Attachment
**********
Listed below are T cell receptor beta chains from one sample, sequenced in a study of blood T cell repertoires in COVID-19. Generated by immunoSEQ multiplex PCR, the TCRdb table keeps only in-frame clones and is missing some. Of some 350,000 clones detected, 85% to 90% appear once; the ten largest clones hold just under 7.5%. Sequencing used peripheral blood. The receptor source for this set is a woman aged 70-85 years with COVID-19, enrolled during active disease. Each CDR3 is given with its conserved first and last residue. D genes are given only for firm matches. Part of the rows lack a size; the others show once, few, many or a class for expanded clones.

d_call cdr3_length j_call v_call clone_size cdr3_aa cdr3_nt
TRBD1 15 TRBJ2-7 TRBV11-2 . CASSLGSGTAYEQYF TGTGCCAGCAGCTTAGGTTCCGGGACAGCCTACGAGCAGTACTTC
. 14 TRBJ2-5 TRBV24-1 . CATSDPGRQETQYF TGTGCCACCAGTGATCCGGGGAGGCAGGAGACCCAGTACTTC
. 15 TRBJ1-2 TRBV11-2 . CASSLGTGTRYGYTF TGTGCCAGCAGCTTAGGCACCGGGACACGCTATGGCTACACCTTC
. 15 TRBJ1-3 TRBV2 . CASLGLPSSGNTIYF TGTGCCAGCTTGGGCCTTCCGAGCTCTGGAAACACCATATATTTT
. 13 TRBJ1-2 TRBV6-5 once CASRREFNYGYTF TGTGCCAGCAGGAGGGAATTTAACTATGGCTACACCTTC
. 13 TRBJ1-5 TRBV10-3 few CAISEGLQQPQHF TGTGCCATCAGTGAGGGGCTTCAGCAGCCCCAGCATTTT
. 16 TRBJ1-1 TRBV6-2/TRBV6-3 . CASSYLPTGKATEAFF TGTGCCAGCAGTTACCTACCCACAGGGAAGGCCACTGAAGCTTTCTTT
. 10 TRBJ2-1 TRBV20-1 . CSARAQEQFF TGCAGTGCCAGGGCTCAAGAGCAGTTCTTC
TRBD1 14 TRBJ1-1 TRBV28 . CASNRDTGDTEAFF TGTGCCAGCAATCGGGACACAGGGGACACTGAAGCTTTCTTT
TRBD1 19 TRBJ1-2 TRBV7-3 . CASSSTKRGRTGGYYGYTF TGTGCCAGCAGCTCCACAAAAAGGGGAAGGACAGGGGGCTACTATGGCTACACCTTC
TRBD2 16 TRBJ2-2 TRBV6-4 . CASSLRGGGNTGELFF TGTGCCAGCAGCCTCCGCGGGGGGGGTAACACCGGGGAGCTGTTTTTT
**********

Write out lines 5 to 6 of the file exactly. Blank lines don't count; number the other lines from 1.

. 15 TRBJ1-2 TRBV11-2 . CASSLGTGTRYGYTF TGTGCCAGCAGCTTAGGCACCGGGACACGCTATGGCTACACCTTC
. 15 TRBJ1-3 TRBV2 . CASLGLPSSGNTIYF TGTGCCAGCTTGGGCCTTCCGAGCTCTGGAAACACCATATATTTT